Google's forthcoming mobile network offering will charge per gigabyte of data and will allow customers to carry over unused data into the next billing cycle, according to newly leaked information.
Android Police has uncovered a prototype app which appears to reveal how users will pay for the MVNO service, expected to launch in the United States at some point this year.
The app, codenamed Tycho, appears to allow users to pay their bills manage their usage and adjust their plans. Users will also be able to activate a service, pause service and request a new phone number directly from the app.
However, more interesting is the data plan information which suggests an informal, customer-friendly structure will be put in place.
It seems consumers will be charged per their usage rather than having a limit to stay within each moth.
Users will purchase their data at the start of each month, according to the leaked information, and anything that’s left will be available for them beyond that period. Likewise, if they go other the limit, there’ll be no penalties for purchasing more data.
According to the leaks it appears that all calls to numbers in the US and Canada will be free with a small fee for international calling, perhaps akin to the rates Google Voice users currently pay.
There’ll also be the ability to add additional lines to an account share data plans, the report claims. More lines will incur a flat rate fee, while all of the devices will be able to share the same data pool. There’ll also be data-only plans for tablets, judging by the leaked information.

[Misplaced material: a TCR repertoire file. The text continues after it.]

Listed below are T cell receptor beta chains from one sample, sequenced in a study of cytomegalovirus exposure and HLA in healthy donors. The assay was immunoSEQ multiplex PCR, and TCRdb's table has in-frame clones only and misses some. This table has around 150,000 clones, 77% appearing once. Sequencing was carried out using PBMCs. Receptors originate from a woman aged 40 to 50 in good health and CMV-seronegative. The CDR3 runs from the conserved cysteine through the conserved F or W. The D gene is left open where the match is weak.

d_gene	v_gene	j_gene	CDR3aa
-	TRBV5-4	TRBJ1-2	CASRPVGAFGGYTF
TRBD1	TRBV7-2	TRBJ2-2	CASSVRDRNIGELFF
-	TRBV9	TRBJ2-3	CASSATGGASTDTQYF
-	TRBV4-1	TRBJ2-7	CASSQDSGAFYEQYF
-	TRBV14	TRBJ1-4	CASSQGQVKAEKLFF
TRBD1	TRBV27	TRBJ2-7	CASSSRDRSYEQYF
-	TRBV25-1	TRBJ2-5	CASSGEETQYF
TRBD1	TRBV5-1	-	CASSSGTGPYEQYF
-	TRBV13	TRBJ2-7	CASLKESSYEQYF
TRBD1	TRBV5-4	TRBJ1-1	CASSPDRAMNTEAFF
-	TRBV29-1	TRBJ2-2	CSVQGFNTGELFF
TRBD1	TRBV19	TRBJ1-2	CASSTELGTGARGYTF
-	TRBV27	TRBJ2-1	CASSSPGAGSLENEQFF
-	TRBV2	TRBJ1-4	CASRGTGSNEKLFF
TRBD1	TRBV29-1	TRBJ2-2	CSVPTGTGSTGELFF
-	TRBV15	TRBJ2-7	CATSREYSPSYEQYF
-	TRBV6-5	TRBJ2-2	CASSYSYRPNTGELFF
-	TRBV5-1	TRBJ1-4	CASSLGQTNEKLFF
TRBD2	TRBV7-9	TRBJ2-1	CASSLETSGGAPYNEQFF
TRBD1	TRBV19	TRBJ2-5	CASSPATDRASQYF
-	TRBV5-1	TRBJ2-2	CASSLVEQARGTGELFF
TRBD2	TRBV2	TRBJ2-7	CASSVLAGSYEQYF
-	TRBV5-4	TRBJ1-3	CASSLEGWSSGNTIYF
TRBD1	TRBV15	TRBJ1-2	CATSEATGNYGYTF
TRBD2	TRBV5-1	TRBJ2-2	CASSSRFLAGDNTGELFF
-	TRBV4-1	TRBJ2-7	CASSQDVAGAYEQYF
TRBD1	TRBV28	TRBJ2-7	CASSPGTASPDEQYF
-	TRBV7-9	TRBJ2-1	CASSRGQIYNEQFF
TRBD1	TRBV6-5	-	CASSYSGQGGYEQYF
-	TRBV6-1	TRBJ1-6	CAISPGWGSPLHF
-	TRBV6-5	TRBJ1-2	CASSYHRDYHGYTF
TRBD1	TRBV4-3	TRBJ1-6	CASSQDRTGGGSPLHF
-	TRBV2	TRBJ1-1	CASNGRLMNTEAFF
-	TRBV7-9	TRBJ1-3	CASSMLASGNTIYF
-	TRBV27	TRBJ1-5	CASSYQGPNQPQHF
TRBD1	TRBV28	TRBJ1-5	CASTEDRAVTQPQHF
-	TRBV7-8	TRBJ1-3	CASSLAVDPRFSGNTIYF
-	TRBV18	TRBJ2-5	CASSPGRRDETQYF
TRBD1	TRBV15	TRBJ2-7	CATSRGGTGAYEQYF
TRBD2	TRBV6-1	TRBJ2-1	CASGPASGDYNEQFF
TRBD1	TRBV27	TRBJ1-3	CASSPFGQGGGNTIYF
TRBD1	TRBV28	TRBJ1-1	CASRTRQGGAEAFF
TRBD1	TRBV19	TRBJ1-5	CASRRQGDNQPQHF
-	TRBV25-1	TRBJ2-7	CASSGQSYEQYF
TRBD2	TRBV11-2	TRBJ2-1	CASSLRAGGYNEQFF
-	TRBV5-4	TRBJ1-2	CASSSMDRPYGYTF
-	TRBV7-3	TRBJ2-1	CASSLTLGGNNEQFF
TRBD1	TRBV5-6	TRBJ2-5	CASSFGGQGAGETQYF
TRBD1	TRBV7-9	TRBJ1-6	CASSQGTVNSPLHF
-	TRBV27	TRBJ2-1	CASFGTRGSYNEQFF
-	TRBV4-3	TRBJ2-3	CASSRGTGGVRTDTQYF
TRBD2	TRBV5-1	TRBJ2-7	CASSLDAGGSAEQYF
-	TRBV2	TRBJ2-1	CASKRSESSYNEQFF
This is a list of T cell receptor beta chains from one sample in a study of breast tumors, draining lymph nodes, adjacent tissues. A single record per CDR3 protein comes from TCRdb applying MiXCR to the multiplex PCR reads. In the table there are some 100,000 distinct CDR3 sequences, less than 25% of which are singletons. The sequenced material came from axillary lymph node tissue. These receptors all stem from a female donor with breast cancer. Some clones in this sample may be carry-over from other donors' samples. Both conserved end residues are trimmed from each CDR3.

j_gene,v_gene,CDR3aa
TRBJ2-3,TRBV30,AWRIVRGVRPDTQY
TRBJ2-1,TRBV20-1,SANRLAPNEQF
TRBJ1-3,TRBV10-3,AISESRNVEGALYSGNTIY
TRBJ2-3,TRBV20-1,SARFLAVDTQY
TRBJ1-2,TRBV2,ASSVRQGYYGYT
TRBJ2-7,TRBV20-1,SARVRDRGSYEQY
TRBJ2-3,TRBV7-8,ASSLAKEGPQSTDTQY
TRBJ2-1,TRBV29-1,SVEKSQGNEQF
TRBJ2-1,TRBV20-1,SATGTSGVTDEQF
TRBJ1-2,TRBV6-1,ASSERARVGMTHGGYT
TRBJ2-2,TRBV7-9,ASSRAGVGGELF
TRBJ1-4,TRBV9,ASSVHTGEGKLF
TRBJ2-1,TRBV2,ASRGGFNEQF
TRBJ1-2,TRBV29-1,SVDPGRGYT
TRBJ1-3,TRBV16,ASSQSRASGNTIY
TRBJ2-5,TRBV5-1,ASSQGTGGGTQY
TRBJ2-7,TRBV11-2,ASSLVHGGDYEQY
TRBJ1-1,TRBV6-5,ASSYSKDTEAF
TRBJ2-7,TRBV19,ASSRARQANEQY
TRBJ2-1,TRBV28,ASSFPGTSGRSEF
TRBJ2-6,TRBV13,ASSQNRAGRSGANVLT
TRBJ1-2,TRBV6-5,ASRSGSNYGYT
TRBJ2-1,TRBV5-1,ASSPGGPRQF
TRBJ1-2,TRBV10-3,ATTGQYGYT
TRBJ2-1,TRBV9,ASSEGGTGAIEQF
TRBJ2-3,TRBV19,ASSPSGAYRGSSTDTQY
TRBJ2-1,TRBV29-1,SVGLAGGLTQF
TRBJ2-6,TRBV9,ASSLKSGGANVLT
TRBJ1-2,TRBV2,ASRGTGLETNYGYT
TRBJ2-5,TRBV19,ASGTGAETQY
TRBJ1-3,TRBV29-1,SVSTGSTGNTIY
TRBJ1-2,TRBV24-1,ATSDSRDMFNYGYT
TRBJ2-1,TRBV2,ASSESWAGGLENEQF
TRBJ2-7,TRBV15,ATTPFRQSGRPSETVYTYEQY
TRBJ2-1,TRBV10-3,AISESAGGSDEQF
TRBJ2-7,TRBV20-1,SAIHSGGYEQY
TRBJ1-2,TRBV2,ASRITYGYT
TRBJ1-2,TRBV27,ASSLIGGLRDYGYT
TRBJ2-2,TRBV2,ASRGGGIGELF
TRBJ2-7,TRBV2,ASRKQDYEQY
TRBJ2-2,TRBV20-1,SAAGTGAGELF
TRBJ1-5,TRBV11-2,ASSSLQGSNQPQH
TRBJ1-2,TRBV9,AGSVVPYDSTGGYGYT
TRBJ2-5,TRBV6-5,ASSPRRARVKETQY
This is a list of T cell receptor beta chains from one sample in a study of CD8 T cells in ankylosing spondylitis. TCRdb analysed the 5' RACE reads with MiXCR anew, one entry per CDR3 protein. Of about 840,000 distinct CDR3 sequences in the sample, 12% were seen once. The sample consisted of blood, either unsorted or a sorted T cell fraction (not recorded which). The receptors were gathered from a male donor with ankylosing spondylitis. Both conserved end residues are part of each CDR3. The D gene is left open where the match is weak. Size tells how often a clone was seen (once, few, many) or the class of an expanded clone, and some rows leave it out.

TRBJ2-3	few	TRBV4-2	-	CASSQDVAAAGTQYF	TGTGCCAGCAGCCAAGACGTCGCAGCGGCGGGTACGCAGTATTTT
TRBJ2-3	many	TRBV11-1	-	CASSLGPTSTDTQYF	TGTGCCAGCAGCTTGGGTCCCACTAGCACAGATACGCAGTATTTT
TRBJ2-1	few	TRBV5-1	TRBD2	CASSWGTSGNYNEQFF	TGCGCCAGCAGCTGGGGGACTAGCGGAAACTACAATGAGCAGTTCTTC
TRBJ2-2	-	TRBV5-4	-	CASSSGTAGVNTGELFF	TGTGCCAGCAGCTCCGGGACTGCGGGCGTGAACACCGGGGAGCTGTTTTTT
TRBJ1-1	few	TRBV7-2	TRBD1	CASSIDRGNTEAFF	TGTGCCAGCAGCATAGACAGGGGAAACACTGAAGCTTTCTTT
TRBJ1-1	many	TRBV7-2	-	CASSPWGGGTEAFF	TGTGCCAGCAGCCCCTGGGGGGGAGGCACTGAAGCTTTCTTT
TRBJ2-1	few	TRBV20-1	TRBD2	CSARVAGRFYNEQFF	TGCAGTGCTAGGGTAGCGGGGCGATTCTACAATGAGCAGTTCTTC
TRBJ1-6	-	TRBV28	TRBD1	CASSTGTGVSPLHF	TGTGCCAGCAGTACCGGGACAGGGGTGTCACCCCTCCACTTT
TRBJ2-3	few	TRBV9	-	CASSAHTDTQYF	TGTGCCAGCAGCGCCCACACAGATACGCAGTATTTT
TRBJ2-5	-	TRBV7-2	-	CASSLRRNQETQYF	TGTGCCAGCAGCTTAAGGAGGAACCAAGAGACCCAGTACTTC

There’s also evidence to suggest to back up previous reports claiming users will benefit from auto switching between networks.
Finally, the service is identified within the Tyco app as Project Fi, but it is widely expected to be called Google Wireless on launch, whenever that may be.
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Today’s report is the latest promising indication that Google’s wireless service could truly shake up the cellular landscape in the United States.
Just last week it was reported the web giant had been discussing a wholesale agreement with Three in the UK, allowing American customers to use their plans as normal when roaming in the UK.